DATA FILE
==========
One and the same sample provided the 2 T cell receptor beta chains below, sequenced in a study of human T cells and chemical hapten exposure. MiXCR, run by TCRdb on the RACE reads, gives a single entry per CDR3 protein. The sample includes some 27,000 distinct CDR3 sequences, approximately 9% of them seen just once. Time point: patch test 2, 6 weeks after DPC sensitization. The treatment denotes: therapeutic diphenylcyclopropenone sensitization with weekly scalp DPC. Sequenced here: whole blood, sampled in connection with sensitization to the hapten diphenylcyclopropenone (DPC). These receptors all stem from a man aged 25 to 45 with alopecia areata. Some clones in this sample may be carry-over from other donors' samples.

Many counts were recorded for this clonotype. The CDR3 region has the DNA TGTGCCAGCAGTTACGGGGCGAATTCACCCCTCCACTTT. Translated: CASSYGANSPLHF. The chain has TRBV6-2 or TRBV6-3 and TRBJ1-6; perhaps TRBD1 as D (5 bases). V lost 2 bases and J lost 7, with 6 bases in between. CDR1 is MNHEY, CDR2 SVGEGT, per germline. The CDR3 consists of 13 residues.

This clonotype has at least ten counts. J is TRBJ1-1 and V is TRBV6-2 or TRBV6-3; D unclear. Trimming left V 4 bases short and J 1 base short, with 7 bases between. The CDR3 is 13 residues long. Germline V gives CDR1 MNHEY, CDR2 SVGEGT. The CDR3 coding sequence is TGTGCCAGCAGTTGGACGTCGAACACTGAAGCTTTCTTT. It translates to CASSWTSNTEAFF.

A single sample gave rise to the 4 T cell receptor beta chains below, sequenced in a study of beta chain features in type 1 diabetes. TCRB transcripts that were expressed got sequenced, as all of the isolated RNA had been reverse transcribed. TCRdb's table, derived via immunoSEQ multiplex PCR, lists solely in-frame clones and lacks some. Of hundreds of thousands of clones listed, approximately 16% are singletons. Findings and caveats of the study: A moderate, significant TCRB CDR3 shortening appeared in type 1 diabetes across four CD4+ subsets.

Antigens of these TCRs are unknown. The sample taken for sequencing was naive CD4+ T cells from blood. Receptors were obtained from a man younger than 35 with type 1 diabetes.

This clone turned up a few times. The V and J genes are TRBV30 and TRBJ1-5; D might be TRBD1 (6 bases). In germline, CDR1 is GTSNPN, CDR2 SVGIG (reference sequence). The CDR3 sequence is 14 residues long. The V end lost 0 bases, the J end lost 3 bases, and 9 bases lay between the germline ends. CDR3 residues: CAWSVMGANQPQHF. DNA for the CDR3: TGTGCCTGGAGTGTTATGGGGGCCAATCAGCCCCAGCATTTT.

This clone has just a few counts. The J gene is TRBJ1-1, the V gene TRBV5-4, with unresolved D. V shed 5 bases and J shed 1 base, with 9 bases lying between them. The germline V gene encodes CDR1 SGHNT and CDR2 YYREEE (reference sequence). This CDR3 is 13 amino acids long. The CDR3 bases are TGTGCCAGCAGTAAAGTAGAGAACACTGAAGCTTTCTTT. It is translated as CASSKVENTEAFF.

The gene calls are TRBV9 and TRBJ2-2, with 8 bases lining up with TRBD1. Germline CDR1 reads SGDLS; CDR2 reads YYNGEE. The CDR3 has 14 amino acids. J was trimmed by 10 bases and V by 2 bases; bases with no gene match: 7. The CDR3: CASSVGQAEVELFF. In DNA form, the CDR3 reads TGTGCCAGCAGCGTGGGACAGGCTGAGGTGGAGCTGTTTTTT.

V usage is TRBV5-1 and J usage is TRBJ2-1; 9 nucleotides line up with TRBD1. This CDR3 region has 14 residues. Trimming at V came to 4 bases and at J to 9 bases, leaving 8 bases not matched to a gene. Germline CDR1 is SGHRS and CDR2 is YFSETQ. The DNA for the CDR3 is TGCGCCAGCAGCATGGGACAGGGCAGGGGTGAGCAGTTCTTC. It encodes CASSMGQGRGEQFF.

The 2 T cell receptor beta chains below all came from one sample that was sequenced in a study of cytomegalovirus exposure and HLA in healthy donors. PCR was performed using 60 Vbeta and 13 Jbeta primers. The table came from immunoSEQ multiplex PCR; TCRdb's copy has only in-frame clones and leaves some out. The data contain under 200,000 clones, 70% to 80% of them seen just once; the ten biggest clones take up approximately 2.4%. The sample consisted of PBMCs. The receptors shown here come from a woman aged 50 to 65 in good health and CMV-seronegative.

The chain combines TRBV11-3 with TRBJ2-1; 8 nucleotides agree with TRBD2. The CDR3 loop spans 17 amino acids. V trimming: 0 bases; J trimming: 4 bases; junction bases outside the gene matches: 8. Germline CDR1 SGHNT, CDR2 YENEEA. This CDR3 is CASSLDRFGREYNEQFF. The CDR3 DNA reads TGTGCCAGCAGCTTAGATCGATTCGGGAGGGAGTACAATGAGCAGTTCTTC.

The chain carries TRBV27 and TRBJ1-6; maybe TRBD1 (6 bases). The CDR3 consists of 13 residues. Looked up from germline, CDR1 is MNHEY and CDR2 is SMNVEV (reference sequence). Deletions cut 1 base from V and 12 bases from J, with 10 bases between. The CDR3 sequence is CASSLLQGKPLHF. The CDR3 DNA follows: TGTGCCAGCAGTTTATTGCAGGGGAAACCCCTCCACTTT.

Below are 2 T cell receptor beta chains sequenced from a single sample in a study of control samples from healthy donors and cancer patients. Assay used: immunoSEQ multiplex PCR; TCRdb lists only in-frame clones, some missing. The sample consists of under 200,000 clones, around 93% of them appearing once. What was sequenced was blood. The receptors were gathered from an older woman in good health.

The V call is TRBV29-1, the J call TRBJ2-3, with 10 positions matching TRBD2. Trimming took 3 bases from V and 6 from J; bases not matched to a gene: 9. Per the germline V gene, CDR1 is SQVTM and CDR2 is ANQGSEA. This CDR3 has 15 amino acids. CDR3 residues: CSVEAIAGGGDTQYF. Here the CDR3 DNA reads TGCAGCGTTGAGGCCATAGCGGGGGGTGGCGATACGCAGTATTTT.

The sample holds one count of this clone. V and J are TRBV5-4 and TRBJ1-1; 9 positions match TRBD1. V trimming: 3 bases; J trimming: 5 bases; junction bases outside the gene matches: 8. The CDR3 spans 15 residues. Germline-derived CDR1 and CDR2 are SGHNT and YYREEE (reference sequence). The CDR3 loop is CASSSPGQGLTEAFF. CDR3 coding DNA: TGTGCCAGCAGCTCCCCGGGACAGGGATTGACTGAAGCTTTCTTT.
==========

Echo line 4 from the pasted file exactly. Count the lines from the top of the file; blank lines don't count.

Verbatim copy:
A single sample gave rise to the 4 T cell receptor beta chains below, sequenced in a study of beta chain features in type 1 diabetes. TCRB transcripts that were expressed got sequenced, as all of the isolated RNA had been reverse transcribed. TCRdb's table, derived via immunoSEQ multiplex PCR, lists solely in-frame clones and lacks some. Of hundreds of thousands of clones listed, approximately 16% are singletons. Findings and caveats of the study: A moderate, significant TCRB CDR3 shortening appeared in type 1 diabetes across four CD4+ subsets.